ArtsAutosBooksBusinessEducationEntertainmentFamilyFashionFoodGamesGenderHealthHolidaysHomeHubPagesPersonal FinancePetsPoliticsReligionSportsTechnologyTravel

Ethical Judgment in Fable 2

Updated on August 19, 2017
Fable 2 box art provided by Calamity-Ace
Fable 2 box art provided by Calamity-Ace

Choosing Good or Evil in Albion

When attempting to alter the character's moral standing is it better to have a consequentialist or deontological perspective?

In consequentialism the rightness or wrongness of an action stems from the consequence of the actions. For a consequentialist lying may be permissible if the lie achieves a good aim such as protecting someone from harm. Conversely, deontology understands the ethical nature as stemming from the act itself regardless of the results. If a deontologist considers lying wrong then it will be wrong no matter the ultimate outcome of the lie. Historically, John Stuart Mill is often seen as a consequentialist and Kant as promoting a deontological point of view.

Morality in Video Games

Because elements of the game change depending on the character’s morality, the player may question which stand-point, consequentialism or deontology, is the most effective method for making the character more or less moral. For instance, will actions such as breaking into a home decrease morality because the action is illegal, or will breaking into the house to acquire a quest item for a greater good mitigate the ethics of the situation?

The Case for Consequentialism

In many situations, the player is presented with a choice by which morality will be determined. If the character burglarizes several homes, no matter the intentionality, the community becomes increasingly crime-ridden and fearful. Here the world and character are altered by the consequences of actions. This same theory hold true for defending or raiding the farm in Brightwood. Helping Giles not only gains general morality points, the consequences are good in the sustaining of a peaceful farm.

The Case for Deontology

Some actions, such as stealing, killing citizens, or selling people into slavery, routinely result in the loss of morality points. Even if no one witnesses the character steal an item the punishment is incurred. These behaviors suggest a deontological worldview since the actions are considered wrong regardless of the circumstances or outcomes; the actions themselves are wrong in their nature no matter what results from them.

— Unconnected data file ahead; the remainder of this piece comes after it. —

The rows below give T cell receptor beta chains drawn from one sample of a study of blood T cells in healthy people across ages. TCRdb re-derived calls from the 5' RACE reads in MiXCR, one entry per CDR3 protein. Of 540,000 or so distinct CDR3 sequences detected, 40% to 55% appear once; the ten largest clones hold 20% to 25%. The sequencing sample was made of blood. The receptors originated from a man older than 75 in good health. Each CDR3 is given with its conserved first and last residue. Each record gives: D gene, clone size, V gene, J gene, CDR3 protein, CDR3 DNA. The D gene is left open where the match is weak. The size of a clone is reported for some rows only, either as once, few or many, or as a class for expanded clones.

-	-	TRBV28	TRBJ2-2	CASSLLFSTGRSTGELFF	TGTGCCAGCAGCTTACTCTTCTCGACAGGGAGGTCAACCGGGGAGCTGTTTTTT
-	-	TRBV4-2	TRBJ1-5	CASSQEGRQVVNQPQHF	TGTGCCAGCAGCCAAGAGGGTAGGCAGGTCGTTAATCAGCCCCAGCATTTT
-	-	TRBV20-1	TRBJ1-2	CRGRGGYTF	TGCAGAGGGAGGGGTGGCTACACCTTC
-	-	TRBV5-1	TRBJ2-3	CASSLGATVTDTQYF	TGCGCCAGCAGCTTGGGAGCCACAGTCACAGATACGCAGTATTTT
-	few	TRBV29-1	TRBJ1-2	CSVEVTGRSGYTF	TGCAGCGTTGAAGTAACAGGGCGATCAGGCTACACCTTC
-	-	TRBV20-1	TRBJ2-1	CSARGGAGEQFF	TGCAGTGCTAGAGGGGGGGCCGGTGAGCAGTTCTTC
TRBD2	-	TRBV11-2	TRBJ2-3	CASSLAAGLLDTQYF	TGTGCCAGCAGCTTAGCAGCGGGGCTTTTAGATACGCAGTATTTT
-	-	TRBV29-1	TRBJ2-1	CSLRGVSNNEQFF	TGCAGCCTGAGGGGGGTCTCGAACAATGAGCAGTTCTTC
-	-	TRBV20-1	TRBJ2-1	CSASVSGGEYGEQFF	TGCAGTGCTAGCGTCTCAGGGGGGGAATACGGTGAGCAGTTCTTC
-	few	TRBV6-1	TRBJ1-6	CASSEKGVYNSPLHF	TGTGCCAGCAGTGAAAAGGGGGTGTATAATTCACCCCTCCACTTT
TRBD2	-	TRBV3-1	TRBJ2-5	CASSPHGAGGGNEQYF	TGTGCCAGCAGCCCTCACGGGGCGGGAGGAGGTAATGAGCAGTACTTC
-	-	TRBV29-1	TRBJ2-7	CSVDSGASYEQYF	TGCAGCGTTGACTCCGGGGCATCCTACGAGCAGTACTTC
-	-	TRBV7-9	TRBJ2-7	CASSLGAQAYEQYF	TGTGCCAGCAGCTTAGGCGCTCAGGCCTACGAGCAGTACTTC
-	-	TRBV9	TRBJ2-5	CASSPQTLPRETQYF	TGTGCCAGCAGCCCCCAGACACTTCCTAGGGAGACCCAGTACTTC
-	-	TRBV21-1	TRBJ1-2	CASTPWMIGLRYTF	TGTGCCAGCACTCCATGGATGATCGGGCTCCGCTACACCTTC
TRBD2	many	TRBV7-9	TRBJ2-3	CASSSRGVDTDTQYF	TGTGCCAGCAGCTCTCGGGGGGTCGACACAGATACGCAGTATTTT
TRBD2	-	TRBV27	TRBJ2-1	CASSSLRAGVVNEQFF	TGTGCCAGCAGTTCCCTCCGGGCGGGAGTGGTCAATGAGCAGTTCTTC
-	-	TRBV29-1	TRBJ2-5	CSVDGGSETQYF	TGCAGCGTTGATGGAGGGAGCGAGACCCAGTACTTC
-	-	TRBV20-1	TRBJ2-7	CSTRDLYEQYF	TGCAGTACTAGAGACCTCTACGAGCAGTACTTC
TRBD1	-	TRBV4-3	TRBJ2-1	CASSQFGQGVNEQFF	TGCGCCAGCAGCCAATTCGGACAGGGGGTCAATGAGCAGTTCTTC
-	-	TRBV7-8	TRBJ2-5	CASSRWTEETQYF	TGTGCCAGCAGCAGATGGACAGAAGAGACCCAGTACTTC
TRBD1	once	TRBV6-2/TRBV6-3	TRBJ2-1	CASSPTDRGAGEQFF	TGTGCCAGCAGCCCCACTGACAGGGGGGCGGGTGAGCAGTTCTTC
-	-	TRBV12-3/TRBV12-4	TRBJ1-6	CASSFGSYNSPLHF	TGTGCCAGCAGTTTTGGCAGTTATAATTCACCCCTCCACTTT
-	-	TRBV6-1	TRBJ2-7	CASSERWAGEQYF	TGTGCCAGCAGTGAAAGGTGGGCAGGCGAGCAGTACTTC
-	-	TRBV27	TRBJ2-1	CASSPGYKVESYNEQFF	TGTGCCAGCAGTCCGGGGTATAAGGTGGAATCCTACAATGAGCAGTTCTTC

The decade in Lucien’s Spire also supports deontology. Though experience points are lost, refusing to do the bidding of evil overseers, not murdering someone in cold blood, and feeding prisoners despite orders to the contrary earn the player a substantial number of morality points because the actions themselves are humane. For instance, the player has no idea if he or she is feeding merciless killers or innocent captives, but those details are unimportant when measured against the benevolence of the act.

The Hero or Villain of Albion

The best approach, then, for gaining or losing morality points is to consider the nature act in question. A quest to free captives may liberate hardworking farmers or crooked merchants intent on fleecing more customers. In either case, the player will gain morality points because the act of liberating people from slavers in righteous regardless of the consequences.

© 2010 Seth Tomko


This website uses cookies

As a user in the EEA, your approval is needed on a few things. To provide a better website experience, uses cookies (and other similar technologies) and may collect, process, and share personal data. Please choose which areas of our service you consent to our doing so.

For more information on managing or withdrawing consents and how we handle data, visit our Privacy Policy at:

Show Details
HubPages Device IDThis is used to identify particular browsers or devices when the access the service, and is used for security reasons.